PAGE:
Principal English Translations
The Works of Callimachus (translated by H. W. Tytler) 1793
Poems of Callimachus (translated by Robert Furness) 1931
The Epigrams of Callimachus (translated by Gerard Mackworth Young) 1934
Hymns and Epigrams (translated by A. W. Mair) 1955
Aetia, Iambi, lyric poems, Hecale, minor epic and elegiac poems and other fragments by Callimachus (translated by C. A. Trypanis) 1975
Hymn to Zeus (translated by G. R. McLennan) 1977
Hymn to Apollo (translated by Frederick Williams) 1978
Hymn to Demeter (translated by N. Hopkinson) 1984
The Fifth Hymn [Bath of Pallas] (translated by A. W. Bulloch) 1985
Callimachus: hymns, epigrams, select fragments (translated by Stanley Lombardo and Diane Rayor) 1988
Hecale (translated by A. S. Hollis) 1990
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SOURCE: "The Elegy," "The Epic," and "The Epigram," in Hellenistic Poetry, translated by Jacob Hammer and Moses Hadas, Columbia University Press, 1929, pp. 94-150, 150-257, 350-406.
[The following excerpt, drawn from his Hellenistic Poetry, presents Körte's summation of Callimachus as a writer of elegy, epic, and epigram. Examining Callimachus' work largely in the context of his biography and the social and political environment in Alexandria, Korte finds certain qualities constant in Callimachus across the genres. Korte emphasizes especially the poet's aptitude for originality and novelty, remarking that "precisely what was obscure, untouched and neglected had the greatest attraction for Callimachus." The excerpt also includes extended quotations in translation.]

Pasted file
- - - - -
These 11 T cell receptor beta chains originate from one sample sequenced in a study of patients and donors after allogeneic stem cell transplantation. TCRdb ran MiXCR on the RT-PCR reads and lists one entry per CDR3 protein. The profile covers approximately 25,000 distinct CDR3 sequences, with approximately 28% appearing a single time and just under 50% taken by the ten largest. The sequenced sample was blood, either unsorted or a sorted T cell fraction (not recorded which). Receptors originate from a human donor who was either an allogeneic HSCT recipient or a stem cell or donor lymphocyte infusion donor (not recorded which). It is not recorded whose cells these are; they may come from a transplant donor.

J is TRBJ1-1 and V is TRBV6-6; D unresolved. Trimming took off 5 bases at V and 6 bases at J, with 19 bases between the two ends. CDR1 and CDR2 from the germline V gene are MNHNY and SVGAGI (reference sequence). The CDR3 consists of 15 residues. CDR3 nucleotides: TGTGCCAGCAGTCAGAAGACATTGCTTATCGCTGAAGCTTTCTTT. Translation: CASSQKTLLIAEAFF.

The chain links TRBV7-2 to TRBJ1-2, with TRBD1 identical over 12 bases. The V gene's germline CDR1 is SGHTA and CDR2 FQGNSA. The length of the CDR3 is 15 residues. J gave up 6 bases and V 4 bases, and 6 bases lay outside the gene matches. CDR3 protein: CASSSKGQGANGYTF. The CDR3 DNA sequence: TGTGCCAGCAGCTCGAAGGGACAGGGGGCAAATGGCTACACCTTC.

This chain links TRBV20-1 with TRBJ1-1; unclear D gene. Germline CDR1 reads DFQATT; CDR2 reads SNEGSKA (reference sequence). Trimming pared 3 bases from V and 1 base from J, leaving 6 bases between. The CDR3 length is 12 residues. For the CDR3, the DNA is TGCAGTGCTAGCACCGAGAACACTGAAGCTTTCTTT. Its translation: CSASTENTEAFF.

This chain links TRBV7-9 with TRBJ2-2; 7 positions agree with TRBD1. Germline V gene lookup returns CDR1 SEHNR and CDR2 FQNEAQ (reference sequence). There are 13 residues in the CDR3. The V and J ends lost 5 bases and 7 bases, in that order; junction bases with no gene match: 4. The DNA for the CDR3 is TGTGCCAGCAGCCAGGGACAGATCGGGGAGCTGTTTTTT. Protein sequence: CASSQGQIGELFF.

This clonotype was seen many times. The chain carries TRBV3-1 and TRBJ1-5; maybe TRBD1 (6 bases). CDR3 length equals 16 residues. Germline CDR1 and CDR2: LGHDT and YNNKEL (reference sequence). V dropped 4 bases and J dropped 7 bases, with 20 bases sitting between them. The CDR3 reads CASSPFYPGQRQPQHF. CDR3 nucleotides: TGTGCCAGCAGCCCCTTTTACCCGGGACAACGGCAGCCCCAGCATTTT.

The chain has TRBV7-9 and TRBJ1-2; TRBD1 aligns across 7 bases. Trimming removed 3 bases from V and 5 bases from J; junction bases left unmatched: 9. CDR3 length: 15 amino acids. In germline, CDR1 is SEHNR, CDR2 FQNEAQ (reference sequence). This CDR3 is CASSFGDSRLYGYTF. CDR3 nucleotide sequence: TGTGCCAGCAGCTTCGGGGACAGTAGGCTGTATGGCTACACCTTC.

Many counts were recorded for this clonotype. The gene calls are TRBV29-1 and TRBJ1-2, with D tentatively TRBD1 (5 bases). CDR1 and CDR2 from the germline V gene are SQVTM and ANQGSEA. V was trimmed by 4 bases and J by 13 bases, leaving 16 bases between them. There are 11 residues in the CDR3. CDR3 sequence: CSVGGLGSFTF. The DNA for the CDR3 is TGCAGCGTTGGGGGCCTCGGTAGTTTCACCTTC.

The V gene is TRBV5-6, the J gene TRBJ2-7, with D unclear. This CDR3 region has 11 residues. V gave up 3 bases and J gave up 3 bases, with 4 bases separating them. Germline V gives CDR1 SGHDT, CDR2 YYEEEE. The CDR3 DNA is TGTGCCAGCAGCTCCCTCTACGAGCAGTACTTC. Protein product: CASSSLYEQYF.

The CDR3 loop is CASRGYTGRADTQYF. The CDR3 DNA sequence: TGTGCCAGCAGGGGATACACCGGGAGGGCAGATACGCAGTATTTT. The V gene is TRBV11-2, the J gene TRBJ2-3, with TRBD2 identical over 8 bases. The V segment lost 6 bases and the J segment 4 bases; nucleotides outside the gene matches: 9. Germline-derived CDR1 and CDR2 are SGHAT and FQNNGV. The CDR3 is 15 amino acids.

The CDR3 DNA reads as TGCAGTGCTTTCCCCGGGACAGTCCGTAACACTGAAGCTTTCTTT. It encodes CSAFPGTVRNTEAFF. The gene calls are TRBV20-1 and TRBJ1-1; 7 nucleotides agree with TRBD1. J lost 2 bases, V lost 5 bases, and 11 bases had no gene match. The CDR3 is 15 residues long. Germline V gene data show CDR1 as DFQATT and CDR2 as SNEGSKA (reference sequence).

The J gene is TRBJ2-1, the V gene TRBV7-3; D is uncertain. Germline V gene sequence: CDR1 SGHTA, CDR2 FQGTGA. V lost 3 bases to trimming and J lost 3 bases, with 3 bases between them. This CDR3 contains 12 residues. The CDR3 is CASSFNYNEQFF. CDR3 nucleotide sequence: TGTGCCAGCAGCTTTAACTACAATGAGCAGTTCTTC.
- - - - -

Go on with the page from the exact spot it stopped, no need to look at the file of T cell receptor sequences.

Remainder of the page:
Callimachus is the most significant and the most fascinating personality among the Alexandrian poets. He therefore deserves a detailed treatment.
Of his life we know, unfortunately, very little. He was born not much before 330 in the old Graeco-African city, Cyrene, which belonged after 322, with short intermissions, to the empire of the Ptolemies. His father bore the same name as the mythical founder of the city, Battus. From Battus the poet claimed descent; he therefore belonged to the old nobility of Cyrene. His grandfather, also named Callimachus, had occupied an eminent position...
(The entire section is 15544 words.)